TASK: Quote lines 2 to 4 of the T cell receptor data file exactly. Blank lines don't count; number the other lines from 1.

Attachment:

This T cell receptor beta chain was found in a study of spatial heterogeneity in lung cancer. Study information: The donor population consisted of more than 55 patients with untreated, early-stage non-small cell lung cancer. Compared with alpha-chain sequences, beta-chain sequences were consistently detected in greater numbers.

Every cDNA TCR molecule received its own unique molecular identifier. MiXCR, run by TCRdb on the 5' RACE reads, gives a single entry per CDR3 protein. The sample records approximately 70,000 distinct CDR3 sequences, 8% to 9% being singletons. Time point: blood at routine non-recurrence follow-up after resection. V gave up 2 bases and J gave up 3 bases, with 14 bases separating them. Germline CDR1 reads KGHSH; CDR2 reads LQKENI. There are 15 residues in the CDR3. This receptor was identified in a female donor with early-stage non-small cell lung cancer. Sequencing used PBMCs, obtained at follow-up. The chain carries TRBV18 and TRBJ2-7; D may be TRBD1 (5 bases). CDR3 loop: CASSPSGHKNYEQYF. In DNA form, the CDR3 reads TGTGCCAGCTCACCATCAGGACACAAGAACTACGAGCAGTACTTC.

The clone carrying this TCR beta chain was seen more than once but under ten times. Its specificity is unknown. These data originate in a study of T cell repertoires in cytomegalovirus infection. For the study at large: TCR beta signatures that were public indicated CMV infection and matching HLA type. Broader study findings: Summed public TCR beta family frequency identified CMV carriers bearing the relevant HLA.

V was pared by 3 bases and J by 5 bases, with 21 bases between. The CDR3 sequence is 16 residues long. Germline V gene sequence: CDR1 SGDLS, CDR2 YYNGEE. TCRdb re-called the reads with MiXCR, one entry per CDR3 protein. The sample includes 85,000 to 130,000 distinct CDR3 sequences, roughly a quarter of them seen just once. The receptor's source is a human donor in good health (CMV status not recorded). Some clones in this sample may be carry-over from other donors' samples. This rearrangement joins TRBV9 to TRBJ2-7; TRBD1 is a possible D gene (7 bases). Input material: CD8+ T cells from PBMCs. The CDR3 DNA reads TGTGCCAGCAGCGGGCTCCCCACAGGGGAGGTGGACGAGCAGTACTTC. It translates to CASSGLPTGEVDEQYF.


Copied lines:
Every cDNA TCR molecule received its own unique molecular identifier. MiXCR, run by TCRdb on the 5' RACE reads, gives a single entry per CDR3 protein. The sample records approximately 70,000 distinct CDR3 sequences, 8% to 9% being singletons. Time point: blood at routine non-recurrence follow-up after resection. V gave up 2 bases and J gave up 3 bases, with 14 bases separating them. Germline CDR1 reads KGHSH; CDR2 reads LQKENI. There are 15 residues in the CDR3. This receptor was identified in a female donor with early-stage non-small cell lung cancer. Sequencing used PBMCs, obtained at follow-up. The chain carries TRBV18 and TRBJ2-7; D may be TRBD1 (5 bases). CDR3 loop: CASSPSGHKNYEQYF. In DNA form, the CDR3 reads TGTGCCAGCTCACCATCAGGACACAAGAACTACGAGCAGTACTTC.

The clone carrying this TCR beta chain was seen more than once but under ten times. Its specificity is unknown. These data originate in a study of T cell repertoires in cytomegalovirus infection. For the study at large: TCR beta signatures that were public indicated CMV infection and matching HLA type. Broader study findings: Summed public TCR beta family frequency identified CMV carriers bearing the relevant HLA.

V was pared by 3 bases and J by 5 bases, with 21 bases between. The CDR3 sequence is 16 residues long. Germline V gene sequence: CDR1 SGDLS, CDR2 YYNGEE. TCRdb re-called the reads with MiXCR, one entry per CDR3 protein. The sample includes 85,000 to 130,000 distinct CDR3 sequences, roughly a quarter of them seen just once. The receptor's source is a human donor in good health (CMV status not recorded). Some clones in this sample may be carry-over from other donors' samples. This rearrangement joins TRBV9 to TRBJ2-7; TRBD1 is a possible D gene (7 bases). Input material: CD8+ T cells from PBMCs. The CDR3 DNA reads TGTGCCAGCAGCGGGCTCCCCACAGGGGAGGTGGACGAGCAGTACTTC. It translates to CASSGLPTGEVDEQYF.